Airway: microstomia, Mallampati grade II, cervical and jaw mobility maintained.
Anesthetic-surgical history of maxillofacial surgery for dental implants with local anesthesia. Two surgical resections of SCC in the left knee under local anesthesia. History of blister formation in the larynx, trachea and oesophagus.
Family history: no consanguinity, first line cousin in the maternal lineage with EBD.
Analytics: hemoglobin of 10.8 mg/dL; chest X-ray and electrocardiogram without alterations..
The patient was classified ASA III. Preanesthetic medication: lorazepam 1,0 mg orally on the day before and on the morning of surgery.
On the arrival to the theatre the patient was under medical supervision since the transfer zone to the operative room, cooperative, level II of Ramsay sedation scale and was encourage to active collaboration in position changes. Monitorization: cardiac electrodes without adherent surface, pulse oximetry with ear probe and non invasive blood pressure cuff with underlying skin wrapped in gauze with manual evaluation every 10 minutes. Peripheral intravenous access on the left forearm fixed in place with silk and wrapped in gauze.
Anesthetic technique: induction with intravenous ketamine in fractionated doses (125 mg total) associated with midazolam 4 mg. Intravenous administration of atropina 0.5 mg for antisialogogue effect and acetaminophen 1 g for post-operative analgesia.
On the intraoperative period the patient was hemodinamically stable and in spontaneous ventilation with O2 atmosphere. After the end of the surgical procedure the patient was transferred to the recovery room and monitorized with pulse oximetry, maintaining a darkened and calm environment. Postoperative analgesia with acetaminophen 1 g and tramadol 100 mg intravenously. He had no pain or other complaints.
In the first postoperative day the patient referred amnesia for the perioperative period, light left inguinal pain and auditive and visual hallucinations during the immediate postoperative period. There was no psychomotor agitation. He had no blisters related to the intervention including in the local of electrodes and non-invasive arterial pressure cuff placement or related with position changes.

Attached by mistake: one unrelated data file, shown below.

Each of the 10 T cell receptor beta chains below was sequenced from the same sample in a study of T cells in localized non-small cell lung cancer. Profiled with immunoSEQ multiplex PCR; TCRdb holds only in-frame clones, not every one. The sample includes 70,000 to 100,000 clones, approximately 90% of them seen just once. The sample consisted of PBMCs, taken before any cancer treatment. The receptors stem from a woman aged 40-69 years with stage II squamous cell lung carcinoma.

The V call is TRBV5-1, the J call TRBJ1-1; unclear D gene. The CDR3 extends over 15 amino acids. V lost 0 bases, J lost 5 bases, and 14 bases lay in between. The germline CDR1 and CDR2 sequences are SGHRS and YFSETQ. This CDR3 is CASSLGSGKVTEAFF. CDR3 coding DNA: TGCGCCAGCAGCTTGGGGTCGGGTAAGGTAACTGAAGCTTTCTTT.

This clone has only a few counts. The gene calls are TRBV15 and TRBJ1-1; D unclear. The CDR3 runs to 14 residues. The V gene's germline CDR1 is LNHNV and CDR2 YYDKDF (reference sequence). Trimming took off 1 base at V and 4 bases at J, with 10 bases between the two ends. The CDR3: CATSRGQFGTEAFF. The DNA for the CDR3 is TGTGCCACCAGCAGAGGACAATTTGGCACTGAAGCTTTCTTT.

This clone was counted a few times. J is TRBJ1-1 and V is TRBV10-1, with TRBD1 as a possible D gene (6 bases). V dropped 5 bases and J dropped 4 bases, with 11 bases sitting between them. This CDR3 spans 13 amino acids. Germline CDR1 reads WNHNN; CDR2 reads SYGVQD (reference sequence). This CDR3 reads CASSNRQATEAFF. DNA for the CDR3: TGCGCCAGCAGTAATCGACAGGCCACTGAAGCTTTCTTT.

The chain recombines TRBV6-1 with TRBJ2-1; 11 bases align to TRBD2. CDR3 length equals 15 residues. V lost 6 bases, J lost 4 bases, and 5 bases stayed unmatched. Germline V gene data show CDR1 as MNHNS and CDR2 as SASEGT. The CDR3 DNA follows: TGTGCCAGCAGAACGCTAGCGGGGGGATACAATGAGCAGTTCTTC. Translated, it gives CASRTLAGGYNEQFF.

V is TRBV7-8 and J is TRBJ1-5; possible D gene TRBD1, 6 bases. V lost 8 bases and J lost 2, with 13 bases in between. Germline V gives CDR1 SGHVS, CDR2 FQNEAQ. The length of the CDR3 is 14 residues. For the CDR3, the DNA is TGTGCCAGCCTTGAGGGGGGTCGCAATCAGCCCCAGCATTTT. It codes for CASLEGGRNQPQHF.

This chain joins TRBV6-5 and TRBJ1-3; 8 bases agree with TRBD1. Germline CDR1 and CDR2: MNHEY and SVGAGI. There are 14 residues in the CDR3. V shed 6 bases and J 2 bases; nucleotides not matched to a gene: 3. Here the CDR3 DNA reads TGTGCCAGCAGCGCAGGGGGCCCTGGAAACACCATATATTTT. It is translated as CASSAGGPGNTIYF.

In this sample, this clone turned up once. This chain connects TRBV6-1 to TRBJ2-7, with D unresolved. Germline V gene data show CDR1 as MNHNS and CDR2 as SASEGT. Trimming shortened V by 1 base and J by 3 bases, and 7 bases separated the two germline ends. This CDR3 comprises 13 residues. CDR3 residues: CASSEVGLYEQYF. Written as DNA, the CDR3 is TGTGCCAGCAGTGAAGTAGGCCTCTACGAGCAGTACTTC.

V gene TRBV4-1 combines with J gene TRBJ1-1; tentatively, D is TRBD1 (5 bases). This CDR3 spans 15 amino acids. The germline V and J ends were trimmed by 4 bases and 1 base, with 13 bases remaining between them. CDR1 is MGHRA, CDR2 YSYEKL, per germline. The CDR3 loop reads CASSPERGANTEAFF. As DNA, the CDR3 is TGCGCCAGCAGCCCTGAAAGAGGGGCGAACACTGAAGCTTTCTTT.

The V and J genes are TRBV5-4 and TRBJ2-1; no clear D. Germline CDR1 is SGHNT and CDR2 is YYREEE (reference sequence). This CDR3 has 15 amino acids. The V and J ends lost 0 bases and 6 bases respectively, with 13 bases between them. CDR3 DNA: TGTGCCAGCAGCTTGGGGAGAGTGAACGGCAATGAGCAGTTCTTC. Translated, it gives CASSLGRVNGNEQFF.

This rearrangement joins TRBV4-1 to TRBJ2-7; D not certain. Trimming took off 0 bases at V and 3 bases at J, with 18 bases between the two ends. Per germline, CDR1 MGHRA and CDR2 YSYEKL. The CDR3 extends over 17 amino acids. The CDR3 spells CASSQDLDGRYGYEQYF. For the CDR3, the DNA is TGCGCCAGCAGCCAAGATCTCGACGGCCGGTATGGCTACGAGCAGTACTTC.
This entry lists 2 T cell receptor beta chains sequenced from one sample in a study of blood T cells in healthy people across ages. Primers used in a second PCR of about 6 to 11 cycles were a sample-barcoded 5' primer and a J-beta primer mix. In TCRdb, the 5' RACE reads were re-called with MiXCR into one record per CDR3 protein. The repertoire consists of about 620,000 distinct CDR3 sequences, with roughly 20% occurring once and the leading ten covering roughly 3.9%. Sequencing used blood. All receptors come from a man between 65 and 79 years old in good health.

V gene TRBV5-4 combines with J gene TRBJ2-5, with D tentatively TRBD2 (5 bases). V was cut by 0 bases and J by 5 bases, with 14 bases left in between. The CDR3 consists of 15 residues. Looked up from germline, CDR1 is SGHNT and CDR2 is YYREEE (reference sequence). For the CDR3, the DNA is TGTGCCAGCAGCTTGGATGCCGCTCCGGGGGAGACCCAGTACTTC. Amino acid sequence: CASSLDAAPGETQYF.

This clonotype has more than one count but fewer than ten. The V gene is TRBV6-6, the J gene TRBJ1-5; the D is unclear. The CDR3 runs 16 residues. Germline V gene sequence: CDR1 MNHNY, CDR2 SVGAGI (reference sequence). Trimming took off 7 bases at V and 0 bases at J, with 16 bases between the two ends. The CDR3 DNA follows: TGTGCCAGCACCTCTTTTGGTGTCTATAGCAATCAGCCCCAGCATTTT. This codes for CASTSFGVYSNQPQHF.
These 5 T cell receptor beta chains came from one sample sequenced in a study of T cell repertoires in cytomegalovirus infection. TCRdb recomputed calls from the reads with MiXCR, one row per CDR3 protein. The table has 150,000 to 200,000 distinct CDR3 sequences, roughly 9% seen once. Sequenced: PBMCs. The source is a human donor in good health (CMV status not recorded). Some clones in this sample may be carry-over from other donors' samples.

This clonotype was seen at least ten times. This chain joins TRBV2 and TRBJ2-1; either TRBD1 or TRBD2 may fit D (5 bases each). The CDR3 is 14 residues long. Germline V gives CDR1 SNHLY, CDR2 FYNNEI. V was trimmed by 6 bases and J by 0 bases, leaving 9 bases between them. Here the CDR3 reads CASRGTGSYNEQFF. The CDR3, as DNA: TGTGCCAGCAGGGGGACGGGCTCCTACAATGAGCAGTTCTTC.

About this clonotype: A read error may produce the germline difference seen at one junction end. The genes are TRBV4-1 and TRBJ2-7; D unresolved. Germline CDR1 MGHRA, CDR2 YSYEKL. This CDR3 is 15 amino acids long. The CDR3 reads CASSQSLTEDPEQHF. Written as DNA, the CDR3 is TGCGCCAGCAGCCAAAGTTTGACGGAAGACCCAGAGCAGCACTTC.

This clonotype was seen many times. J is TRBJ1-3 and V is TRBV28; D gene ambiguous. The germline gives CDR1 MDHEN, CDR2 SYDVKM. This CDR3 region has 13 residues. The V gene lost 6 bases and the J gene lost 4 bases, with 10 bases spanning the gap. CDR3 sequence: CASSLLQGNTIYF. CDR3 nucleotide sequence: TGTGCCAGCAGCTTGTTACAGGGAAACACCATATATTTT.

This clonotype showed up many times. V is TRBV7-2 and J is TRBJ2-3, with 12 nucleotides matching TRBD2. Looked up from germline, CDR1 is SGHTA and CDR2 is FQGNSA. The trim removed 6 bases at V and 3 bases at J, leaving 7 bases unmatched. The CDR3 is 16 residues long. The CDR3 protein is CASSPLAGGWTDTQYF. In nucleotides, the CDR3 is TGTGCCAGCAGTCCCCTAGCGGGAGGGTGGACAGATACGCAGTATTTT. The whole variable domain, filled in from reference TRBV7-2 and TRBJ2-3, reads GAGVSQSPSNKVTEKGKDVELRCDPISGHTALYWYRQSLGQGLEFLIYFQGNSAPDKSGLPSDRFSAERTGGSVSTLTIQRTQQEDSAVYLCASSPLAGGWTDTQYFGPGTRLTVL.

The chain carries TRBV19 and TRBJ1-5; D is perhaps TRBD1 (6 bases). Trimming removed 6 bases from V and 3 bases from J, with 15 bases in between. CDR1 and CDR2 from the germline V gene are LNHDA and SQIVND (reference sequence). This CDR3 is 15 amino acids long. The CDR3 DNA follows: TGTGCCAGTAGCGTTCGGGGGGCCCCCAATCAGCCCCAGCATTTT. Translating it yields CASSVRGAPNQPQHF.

The goal of the anesthetic approach in these patients is the “no touch principle”. In the preanesthetic evaluation a clinical history should be carried out and a complete physical exam with evaluation of the disease and its general consequences. Blistered wounds presented before surgery should be registered for identification of eventual iatrogenic wounds. The evaluation of the airway is crucial because in the majority of the cases there is a difficult airway conditioned by the scars on the face. The patient previous anesthetic procedures, if they exist, should be reviewed, for documentation of previously difficult airway. The adults should come for the operative room awake and help in their positioning. In the intra-operative period the protection of all pressure points in the skin is essential. All the adhesive material must be banished. All the materials in contact with the patient should be well lubricated. Protection of the eyes with an ophthalmic ointment and a vaselinated gauze is essential. The monitorization should be limited to the minimum, according to the surgical procedure that is going to be carried out and the risk associated to the patient. In our case we choose the pulse oximetry (ear probe), non invasive blood pressure and electrocardiogram. For monitorization of the non invasive blood pressure it’s necessary to place several soft non adherent gauzes under the cuff. The adhesive of the electrodes must be removed.